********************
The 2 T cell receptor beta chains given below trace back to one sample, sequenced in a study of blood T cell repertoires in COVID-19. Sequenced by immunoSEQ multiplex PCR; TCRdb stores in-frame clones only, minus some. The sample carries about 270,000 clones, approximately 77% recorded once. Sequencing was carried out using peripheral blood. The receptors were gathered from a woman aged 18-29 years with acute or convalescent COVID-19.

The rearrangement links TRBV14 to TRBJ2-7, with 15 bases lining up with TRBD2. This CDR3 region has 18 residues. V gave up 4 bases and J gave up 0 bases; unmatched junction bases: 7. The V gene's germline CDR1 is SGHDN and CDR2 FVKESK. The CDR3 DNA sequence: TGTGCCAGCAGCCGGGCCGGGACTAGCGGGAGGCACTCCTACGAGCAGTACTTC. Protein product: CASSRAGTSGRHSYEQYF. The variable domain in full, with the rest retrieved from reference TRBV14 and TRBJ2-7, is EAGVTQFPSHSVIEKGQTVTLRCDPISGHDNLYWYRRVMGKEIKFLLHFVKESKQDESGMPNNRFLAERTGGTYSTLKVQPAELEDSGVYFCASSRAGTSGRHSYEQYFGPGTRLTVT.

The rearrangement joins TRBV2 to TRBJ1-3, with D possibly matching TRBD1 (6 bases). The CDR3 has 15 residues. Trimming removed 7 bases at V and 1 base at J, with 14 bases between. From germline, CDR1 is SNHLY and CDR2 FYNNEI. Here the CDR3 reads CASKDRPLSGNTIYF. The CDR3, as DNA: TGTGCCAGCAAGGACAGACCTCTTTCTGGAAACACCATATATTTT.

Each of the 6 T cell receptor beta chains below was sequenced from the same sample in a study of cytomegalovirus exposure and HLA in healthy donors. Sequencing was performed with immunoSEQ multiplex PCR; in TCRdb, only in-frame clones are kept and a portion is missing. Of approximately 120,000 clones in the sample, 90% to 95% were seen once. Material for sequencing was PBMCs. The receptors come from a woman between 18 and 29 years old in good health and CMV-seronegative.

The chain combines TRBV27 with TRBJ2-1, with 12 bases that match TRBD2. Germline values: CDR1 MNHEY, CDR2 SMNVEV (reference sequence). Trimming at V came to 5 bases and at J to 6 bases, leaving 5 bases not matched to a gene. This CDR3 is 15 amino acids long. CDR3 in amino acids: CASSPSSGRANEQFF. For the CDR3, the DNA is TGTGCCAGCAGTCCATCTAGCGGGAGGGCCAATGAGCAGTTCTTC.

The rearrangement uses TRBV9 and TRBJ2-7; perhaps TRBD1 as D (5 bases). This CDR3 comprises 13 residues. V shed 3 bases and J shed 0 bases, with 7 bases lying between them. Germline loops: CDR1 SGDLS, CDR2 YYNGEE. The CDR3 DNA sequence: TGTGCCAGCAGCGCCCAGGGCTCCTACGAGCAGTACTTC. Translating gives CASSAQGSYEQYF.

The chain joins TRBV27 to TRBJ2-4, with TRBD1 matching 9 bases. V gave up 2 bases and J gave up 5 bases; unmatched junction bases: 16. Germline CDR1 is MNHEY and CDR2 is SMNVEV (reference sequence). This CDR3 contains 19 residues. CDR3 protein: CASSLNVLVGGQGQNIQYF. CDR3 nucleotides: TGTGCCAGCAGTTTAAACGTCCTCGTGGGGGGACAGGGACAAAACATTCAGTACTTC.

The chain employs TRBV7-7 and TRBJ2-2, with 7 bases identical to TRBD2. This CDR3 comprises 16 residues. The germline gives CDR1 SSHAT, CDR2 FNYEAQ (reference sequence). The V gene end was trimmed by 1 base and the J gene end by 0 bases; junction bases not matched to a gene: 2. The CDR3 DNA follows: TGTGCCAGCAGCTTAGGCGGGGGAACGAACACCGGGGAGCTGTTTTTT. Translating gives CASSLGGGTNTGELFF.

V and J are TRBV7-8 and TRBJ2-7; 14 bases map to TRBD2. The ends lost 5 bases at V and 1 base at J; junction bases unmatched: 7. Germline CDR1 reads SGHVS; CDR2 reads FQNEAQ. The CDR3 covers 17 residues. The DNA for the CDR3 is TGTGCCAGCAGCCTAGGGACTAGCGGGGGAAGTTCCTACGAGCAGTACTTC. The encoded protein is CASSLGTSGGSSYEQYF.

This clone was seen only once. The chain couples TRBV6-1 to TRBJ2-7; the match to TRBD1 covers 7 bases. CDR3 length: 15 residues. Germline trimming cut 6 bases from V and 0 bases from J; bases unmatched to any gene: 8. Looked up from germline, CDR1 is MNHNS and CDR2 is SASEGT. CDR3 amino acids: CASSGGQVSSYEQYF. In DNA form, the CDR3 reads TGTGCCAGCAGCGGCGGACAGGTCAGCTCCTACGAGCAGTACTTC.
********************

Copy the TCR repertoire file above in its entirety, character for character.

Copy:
The 2 T cell receptor beta chains given below trace back to one sample, sequenced in a study of blood T cell repertoires in COVID-19. Sequenced by immunoSEQ multiplex PCR; TCRdb stores in-frame clones only, minus some. The sample carries about 270,000 clones, approximately 77% recorded once. Sequencing was carried out using peripheral blood. The receptors were gathered from a woman aged 18-29 years with acute or convalescent COVID-19.

The rearrangement links TRBV14 to TRBJ2-7, with 15 bases lining up with TRBD2. This CDR3 region has 18 residues. V gave up 4 bases and J gave up 0 bases; unmatched junction bases: 7. The V gene's germline CDR1 is SGHDN and CDR2 FVKESK. The CDR3 DNA sequence: TGTGCCAGCAGCCGGGCCGGGACTAGCGGGAGGCACTCCTACGAGCAGTACTTC. Protein product: CASSRAGTSGRHSYEQYF. The variable domain in full, with the rest retrieved from reference TRBV14 and TRBJ2-7, is EAGVTQFPSHSVIEKGQTVTLRCDPISGHDNLYWYRRVMGKEIKFLLHFVKESKQDESGMPNNRFLAERTGGTYSTLKVQPAELEDSGVYFCASSRAGTSGRHSYEQYFGPGTRLTVT.

The rearrangement joins TRBV2 to TRBJ1-3, with D possibly matching TRBD1 (6 bases). The CDR3 has 15 residues. Trimming removed 7 bases at V and 1 base at J, with 14 bases between. From germline, CDR1 is SNHLY and CDR2 FYNNEI. Here the CDR3 reads CASKDRPLSGNTIYF. The CDR3, as DNA: TGTGCCAGCAAGGACAGACCTCTTTCTGGAAACACCATATATTTT.

Each of the 6 T cell receptor beta chains below was sequenced from the same sample in a study of cytomegalovirus exposure and HLA in healthy donors. Sequencing was performed with immunoSEQ multiplex PCR; in TCRdb, only in-frame clones are kept and a portion is missing. Of approximately 120,000 clones in the sample, 90% to 95% were seen once. Material for sequencing was PBMCs. The receptors come from a woman between 18 and 29 years old in good health and CMV-seronegative.

The chain combines TRBV27 with TRBJ2-1, with 12 bases that match TRBD2. Germline values: CDR1 MNHEY, CDR2 SMNVEV (reference sequence). Trimming at V came to 5 bases and at J to 6 bases, leaving 5 bases not matched to a gene. This CDR3 is 15 amino acids long. CDR3 in amino acids: CASSPSSGRANEQFF. For the CDR3, the DNA is TGTGCCAGCAGTCCATCTAGCGGGAGGGCCAATGAGCAGTTCTTC.

The rearrangement uses TRBV9 and TRBJ2-7; perhaps TRBD1 as D (5 bases). This CDR3 comprises 13 residues. V shed 3 bases and J shed 0 bases, with 7 bases lying between them. Germline loops: CDR1 SGDLS, CDR2 YYNGEE. The CDR3 DNA sequence: TGTGCCAGCAGCGCCCAGGGCTCCTACGAGCAGTACTTC. Translating gives CASSAQGSYEQYF.

The chain joins TRBV27 to TRBJ2-4, with TRBD1 matching 9 bases. V gave up 2 bases and J gave up 5 bases; unmatched junction bases: 16. Germline CDR1 is MNHEY and CDR2 is SMNVEV (reference sequence). This CDR3 contains 19 residues. CDR3 protein: CASSLNVLVGGQGQNIQYF. CDR3 nucleotides: TGTGCCAGCAGTTTAAACGTCCTCGTGGGGGGACAGGGACAAAACATTCAGTACTTC.

The chain employs TRBV7-7 and TRBJ2-2, with 7 bases identical to TRBD2. This CDR3 comprises 16 residues. The germline gives CDR1 SSHAT, CDR2 FNYEAQ (reference sequence). The V gene end was trimmed by 1 base and the J gene end by 0 bases; junction bases not matched to a gene: 2. The CDR3 DNA follows: TGTGCCAGCAGCTTAGGCGGGGGAACGAACACCGGGGAGCTGTTTTTT. Translating gives CASSLGGGTNTGELFF.

V and J are TRBV7-8 and TRBJ2-7; 14 bases map to TRBD2. The ends lost 5 bases at V and 1 base at J; junction bases unmatched: 7. Germline CDR1 reads SGHVS; CDR2 reads FQNEAQ. The CDR3 covers 17 residues. The DNA for the CDR3 is TGTGCCAGCAGCCTAGGGACTAGCGGGGGAAGTTCCTACGAGCAGTACTTC. The encoded protein is CASSLGTSGGSSYEQYF.

This clone was seen only once. The chain couples TRBV6-1 to TRBJ2-7; the match to TRBD1 covers 7 bases. CDR3 length: 15 residues. Germline trimming cut 6 bases from V and 0 bases from J; bases unmatched to any gene: 8. Looked up from germline, CDR1 is MNHNS and CDR2 is SASEGT. CDR3 amino acids: CASSGGQVSSYEQYF. In DNA form, the CDR3 reads TGTGCCAGCAGCGGCGGACAGGTCAGCTCCTACGAGCAGTACTTC.